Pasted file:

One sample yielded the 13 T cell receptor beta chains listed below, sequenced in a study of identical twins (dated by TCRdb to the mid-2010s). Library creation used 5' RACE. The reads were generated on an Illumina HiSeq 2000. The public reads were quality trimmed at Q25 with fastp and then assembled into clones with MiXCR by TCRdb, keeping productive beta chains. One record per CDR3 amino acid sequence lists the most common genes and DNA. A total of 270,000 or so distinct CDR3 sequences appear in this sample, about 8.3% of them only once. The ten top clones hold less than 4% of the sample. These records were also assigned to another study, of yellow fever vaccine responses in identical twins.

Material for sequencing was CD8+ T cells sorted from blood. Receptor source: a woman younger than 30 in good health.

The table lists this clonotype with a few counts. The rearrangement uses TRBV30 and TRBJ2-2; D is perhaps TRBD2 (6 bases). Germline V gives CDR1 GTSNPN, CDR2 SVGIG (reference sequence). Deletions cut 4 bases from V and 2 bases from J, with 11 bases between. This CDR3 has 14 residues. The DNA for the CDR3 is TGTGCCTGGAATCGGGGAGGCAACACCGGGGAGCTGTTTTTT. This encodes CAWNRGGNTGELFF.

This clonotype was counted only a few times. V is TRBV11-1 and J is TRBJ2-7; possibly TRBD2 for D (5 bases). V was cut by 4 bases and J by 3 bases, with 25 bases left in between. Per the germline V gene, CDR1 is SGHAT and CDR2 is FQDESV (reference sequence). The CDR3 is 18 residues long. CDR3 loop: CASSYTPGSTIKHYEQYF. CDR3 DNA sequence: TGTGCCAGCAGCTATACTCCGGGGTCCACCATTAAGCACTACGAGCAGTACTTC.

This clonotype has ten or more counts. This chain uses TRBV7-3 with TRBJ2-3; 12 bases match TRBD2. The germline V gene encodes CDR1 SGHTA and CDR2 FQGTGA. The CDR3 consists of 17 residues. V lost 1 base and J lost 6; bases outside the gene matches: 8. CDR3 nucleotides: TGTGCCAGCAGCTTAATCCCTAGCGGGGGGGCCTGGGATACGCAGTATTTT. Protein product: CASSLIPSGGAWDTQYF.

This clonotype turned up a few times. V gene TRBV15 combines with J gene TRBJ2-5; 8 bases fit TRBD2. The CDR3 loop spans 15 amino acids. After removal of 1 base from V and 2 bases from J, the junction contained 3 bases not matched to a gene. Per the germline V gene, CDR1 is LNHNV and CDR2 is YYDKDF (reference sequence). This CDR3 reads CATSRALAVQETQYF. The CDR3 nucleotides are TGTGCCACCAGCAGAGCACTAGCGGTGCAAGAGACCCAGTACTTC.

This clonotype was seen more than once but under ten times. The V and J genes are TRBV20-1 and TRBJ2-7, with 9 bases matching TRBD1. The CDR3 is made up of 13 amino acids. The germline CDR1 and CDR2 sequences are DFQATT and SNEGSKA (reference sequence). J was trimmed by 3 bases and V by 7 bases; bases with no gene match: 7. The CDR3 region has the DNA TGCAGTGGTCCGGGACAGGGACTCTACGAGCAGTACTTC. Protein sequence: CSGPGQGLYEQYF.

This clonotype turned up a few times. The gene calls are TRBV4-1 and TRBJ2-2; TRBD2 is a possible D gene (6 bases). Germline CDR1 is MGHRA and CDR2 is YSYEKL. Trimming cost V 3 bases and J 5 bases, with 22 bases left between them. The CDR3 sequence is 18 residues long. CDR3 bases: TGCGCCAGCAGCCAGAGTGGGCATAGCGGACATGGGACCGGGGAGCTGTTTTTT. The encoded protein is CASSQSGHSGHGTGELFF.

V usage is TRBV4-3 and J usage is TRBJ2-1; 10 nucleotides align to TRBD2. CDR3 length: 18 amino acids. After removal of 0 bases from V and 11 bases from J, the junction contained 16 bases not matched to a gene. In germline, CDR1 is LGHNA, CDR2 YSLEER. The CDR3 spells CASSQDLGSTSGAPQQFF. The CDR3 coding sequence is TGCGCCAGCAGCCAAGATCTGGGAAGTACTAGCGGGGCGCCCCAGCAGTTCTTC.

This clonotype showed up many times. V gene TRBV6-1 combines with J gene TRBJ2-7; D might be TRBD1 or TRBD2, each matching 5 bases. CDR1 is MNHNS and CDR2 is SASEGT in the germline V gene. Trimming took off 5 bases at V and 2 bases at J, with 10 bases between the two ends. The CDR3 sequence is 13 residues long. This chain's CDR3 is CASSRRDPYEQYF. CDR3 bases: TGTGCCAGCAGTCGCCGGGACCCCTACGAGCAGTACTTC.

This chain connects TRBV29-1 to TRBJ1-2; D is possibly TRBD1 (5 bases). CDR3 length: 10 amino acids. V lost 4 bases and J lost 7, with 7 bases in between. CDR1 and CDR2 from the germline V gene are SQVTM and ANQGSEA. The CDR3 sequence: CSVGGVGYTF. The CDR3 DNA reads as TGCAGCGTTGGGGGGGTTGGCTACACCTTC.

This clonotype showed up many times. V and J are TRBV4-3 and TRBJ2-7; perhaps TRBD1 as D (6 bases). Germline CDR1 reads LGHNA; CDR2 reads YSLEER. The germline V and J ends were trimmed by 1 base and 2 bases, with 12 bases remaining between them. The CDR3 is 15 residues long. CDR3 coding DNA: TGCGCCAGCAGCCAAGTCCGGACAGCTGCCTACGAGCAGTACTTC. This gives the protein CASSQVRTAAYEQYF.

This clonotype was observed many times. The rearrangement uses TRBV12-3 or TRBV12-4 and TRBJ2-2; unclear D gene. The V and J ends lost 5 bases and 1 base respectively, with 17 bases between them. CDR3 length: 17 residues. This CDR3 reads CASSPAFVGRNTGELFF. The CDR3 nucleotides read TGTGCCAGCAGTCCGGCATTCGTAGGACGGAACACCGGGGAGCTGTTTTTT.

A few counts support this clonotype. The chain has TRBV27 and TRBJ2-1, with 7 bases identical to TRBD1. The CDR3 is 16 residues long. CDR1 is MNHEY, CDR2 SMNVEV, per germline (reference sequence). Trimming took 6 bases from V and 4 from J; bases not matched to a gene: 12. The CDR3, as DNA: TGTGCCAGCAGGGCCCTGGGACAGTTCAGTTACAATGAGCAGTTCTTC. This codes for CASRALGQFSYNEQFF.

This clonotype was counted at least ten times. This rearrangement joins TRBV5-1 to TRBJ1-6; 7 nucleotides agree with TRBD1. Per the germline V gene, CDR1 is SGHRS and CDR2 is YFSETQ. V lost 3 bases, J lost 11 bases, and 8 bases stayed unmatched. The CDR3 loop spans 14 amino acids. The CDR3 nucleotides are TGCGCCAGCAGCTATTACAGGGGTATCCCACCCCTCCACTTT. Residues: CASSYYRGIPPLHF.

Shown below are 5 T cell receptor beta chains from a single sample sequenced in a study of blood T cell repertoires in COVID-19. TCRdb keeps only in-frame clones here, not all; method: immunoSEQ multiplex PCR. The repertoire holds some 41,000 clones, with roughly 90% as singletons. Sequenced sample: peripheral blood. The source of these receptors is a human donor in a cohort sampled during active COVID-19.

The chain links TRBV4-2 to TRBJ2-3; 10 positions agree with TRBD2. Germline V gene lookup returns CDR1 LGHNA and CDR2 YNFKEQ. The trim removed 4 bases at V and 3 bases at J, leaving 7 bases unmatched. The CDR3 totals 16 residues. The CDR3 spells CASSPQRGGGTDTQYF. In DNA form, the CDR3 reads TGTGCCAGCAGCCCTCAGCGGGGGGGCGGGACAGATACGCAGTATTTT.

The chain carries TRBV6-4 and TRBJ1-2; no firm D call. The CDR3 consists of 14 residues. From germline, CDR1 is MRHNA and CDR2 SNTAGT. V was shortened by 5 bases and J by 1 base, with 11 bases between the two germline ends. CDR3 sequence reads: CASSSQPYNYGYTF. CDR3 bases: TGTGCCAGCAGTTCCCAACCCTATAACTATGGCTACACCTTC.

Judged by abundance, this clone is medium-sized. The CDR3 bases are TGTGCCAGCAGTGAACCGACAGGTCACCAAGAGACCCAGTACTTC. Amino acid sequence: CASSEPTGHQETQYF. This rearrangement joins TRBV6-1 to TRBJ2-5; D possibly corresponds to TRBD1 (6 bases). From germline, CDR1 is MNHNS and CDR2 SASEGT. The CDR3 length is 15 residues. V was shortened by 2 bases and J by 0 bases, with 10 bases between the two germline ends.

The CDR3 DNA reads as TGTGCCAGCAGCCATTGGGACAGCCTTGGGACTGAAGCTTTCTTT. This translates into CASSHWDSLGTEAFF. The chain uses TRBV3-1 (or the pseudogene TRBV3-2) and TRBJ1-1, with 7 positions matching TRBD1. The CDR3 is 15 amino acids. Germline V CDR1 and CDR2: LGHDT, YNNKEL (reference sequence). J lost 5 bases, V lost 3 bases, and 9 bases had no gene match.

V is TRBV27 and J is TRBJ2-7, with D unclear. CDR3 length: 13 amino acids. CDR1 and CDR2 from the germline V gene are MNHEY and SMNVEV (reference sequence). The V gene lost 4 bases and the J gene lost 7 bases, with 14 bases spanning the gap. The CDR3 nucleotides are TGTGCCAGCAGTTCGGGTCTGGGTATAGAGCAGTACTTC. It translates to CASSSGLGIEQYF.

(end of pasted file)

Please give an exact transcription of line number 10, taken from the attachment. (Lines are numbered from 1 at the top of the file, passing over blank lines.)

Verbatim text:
This clonotype showed up many times. V gene TRBV6-1 combines with J gene TRBJ2-7; D might be TRBD1 or TRBD2, each matching 5 bases. CDR1 is MNHNS and CDR2 is SASEGT in the germline V gene. Trimming took off 5 bases at V and 2 bases at J, with 10 bases between the two ends. The CDR3 sequence is 13 residues long. This chain's CDR3 is CASSRRDPYEQYF. CDR3 bases: TGTGCCAGCAGTCGCCGGGACCCCTACGAGCAGTACTTC.